When the call came down from the state a week ago to prepare for what would be the coronavirus pandemic and the likelihood of widespread school closures, the North Brunswick superintendent looked to his bird-flu plan from 2011.
Superintendent Brian Zychowski had put together the plan following a directive from the state a year before to have emergency plans in place for a variety of circumstances, including pandemics.
Happily, the bird flu gave the Garden State a wide berth. And Zychowski’s plan ended up on the shelf. But last week he dusted it off, and it only needed a few tweaks before he submitted it to the state for approval.
OK for shutdown
As of last Thursday, his Middlesex County district of 11,000 students and 1,100 staff was approved to close. It is now entering a new normal of remote learning for the foreseeable future.
“We just updated a few things like distribution of food, and it was pretty ready to go,” said Zychowski yesterday.
A similar task faced more than 600 school districts across New Jersey as they prepared for the closings that were made official by Gov. Phil Murphy yesterday.
By state directive last week, they each had to submit plans that would lay out just how they would teach their students, while also providing necessary services including daily meals for those eligible.
As of yesterday, more than 90% of the plans had been approved, state officials said, and the delay of a final statewide closure to Wednesday was the time needed to approve the final 10%.
State Education Commissioner Lamont Repollet said he expected “100%” would be closed after today, including private schools. He noted he had reviewed a few of the plans himself to see if they needed to be adjusted. He said many stood out; a few needed some work. Some had been urgent, others less so, especially in the southern end of the state.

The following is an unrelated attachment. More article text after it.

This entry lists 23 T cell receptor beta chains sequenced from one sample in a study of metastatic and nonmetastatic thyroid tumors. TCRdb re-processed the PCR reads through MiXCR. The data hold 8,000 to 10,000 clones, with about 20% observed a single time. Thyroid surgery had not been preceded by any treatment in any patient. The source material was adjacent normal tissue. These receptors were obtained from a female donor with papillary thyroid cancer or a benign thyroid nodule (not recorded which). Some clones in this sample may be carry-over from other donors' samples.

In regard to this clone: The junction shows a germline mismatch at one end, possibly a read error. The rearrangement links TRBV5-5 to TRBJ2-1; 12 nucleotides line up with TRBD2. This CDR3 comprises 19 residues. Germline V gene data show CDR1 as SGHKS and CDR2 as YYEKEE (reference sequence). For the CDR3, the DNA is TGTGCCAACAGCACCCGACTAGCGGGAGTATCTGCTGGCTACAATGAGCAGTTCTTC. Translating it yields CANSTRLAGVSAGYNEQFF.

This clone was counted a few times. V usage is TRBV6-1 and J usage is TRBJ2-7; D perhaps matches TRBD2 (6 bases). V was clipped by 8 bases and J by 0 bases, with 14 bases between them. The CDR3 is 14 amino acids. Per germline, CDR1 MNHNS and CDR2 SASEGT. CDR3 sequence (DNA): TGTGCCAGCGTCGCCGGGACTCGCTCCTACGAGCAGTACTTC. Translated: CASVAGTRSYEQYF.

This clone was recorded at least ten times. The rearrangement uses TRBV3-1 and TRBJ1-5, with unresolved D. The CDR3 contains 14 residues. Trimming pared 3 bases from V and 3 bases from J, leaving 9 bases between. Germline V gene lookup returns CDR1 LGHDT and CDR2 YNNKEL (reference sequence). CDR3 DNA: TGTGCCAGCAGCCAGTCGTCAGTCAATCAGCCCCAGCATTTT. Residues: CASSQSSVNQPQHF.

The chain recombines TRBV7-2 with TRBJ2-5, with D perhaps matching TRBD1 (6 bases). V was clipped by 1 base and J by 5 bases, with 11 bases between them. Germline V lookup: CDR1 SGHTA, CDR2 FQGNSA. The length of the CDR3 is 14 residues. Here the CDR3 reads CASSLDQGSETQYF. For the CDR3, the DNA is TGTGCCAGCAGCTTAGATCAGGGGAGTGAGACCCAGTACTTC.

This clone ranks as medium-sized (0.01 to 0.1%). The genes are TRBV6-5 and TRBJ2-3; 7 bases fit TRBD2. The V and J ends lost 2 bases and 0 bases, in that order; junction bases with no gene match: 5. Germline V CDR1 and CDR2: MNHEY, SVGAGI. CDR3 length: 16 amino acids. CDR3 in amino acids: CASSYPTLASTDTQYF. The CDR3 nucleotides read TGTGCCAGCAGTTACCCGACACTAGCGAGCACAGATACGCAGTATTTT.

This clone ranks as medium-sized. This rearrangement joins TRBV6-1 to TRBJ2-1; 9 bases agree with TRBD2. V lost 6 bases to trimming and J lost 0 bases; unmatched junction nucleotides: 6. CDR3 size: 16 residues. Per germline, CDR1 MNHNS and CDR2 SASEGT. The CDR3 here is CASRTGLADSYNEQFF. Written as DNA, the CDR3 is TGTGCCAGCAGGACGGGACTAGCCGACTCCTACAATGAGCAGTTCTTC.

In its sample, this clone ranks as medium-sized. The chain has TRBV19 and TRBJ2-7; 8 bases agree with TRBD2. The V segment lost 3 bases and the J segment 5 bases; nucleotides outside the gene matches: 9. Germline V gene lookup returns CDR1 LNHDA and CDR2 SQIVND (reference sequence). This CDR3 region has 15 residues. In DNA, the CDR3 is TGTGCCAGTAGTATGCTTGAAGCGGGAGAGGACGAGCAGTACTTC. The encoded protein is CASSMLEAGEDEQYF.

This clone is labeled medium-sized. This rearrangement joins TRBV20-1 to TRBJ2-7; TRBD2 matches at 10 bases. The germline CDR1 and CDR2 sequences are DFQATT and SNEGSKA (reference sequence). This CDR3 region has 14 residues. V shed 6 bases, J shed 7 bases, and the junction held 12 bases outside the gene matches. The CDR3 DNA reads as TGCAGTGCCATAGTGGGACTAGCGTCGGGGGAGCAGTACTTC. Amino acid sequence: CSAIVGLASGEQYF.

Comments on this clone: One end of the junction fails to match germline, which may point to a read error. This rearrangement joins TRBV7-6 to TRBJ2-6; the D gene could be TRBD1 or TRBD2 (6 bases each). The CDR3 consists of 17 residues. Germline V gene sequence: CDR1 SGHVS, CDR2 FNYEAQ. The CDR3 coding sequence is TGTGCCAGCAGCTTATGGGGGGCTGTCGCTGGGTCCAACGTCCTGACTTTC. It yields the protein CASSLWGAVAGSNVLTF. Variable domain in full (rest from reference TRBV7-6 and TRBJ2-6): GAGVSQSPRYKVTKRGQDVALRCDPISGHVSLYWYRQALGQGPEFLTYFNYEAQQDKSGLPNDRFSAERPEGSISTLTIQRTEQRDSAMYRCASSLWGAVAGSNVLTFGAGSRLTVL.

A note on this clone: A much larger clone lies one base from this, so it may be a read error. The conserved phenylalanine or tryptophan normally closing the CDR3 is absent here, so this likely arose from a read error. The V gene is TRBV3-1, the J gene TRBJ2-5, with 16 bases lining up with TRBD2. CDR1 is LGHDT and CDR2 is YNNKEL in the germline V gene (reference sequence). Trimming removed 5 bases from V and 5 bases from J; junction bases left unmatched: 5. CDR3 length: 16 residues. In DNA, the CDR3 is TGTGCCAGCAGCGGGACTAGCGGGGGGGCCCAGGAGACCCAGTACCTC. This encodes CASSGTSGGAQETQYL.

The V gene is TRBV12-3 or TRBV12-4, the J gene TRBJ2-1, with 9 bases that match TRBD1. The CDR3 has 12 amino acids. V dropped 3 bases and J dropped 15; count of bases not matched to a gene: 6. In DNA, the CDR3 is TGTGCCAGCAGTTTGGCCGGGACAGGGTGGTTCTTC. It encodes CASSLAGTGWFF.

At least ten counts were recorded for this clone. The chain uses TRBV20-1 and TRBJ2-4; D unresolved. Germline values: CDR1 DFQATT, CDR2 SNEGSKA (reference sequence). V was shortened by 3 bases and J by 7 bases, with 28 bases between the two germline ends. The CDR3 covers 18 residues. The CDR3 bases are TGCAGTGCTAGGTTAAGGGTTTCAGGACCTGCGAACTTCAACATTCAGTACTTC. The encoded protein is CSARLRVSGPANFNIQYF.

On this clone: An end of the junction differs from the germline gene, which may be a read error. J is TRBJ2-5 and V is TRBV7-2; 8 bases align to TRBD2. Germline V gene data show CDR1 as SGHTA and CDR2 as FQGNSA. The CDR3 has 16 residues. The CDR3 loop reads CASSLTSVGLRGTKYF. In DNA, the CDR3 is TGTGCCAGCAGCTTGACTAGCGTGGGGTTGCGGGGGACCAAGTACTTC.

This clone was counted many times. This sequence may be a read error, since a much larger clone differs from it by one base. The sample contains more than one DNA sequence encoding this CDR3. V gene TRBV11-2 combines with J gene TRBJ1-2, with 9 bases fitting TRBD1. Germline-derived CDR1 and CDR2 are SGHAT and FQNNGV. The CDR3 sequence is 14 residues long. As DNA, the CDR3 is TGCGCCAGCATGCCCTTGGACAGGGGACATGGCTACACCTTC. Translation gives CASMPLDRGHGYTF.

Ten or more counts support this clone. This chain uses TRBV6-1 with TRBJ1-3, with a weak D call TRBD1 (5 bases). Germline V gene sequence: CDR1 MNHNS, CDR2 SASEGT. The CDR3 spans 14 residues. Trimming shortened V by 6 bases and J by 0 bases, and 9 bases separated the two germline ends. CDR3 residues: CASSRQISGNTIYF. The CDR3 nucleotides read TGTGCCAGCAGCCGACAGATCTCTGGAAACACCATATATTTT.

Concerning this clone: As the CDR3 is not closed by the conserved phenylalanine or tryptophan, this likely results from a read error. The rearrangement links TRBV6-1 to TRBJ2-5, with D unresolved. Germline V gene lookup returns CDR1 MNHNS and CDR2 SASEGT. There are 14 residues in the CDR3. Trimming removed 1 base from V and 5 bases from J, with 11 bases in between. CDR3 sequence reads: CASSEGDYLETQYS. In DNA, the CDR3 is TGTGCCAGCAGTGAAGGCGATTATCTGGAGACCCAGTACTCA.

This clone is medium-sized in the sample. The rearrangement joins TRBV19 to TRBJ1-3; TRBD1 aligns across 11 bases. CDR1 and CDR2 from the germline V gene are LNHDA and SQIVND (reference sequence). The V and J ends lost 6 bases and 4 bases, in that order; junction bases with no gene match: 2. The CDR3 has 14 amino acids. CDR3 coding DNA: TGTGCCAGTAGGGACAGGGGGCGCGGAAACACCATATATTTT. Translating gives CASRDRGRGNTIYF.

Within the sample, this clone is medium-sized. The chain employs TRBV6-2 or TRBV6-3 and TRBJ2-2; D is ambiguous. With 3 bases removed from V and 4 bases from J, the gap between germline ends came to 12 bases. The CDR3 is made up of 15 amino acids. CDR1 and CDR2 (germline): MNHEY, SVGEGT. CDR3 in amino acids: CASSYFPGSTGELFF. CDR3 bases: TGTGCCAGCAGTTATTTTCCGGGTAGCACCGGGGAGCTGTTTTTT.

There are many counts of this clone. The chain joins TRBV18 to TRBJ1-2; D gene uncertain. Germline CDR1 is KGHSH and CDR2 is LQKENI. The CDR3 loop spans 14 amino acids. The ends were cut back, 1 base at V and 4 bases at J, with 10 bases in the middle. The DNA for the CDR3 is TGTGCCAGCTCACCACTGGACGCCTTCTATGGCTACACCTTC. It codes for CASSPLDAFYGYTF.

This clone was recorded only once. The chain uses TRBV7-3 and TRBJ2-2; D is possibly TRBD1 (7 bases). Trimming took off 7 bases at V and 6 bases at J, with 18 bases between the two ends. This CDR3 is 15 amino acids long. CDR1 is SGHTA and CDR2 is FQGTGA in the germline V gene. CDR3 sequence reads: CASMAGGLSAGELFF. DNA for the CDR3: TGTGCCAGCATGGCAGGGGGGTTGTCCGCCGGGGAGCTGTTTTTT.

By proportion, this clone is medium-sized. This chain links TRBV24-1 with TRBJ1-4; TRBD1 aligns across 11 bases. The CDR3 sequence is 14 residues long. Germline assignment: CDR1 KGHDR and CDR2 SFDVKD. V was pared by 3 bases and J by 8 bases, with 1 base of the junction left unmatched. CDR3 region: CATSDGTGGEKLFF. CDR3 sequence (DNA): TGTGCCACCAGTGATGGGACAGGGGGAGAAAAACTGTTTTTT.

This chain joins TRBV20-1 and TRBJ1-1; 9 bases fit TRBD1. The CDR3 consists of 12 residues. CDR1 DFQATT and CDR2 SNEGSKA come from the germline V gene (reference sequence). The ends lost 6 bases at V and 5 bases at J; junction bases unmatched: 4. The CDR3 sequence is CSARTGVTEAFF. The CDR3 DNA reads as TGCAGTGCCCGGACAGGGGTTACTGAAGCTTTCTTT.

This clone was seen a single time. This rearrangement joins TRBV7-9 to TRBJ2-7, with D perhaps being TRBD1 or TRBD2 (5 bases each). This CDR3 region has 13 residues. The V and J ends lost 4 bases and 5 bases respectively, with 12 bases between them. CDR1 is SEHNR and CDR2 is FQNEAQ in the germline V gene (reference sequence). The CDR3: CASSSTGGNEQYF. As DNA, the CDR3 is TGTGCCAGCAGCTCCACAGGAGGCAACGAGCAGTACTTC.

Some districts needed to catch up on closure
“Look at Salem County, where they had zero closures,” he said in an interview with NJ Spotlight following the daily press briefing on the crisis. “There were districts that needed to have plans, and others just coming on line.”
“We’ve had some great ones,” Repollet continued, speaking from some he’d read himself. “Elizabeth is one that we will be checking out tomorrow. Hamilton right down the street is doing phenomenal … They’ve thought about the details.”
The state’s “emergency preparedness checklist” provided to districts is sparse, at best, mostly making sure they’re considering major components — instruction, food security and health care. There is not much detail beyond that.
Repollet said it’s a mix of considerations from the state’s point of view, including the state’s Office of Emergency Management looking at the logistical details and his own county offices reviewing the instructional plans.
“Some are more detailed than others,” Repollet said of district plans. “Some have had larger staffs to flesh it out; some have had more time to prepare.”
Following up on district plans
Still, he stressed the state would be going out to ensure all the plans were being followed.
“We will be going to the districts to collect what evidence they have that the work is being done,” he said. “So, if we are talking about paper packets given to students, what are they doing with those? With the online piece, there is a lot you can gather quickly in terms of data, like who is signing in.”
Repollet acknowledged it is all somewhat of a moving target, with the immediate focus on making sure students who depend on schools for meals continue to have that service.
“Our goal as we prepare tomorrow to close down is to make sure those kids who need to eat can eat,” Repollet said. “That is the plan. Then we will be looking at how we provide instruction.”
In the end, the commissioner said he had high confidence in his school districts.
“I’m confident,” Repollet said. “We had Hurricane Sandy, Irene, the H1N1; we have had a lot of situations of schools and municipalities coming together … I’m very confident.”
Zychowski in North Brunswick agreed, saying the trauma of Sept. 11 and the Columbine and Sandy Hook shootings only added to New Jersey schools’ emergency training.
In his own district’s case, he said the key items are checked: School buses will deliver food to an estimated 2,500 students’ families, teachers have plans in place for distance learning and all students should have the needed technology.
“It is all so unprecedented,” he said. “Nobody was totally ready for this … But we’re growing every day.”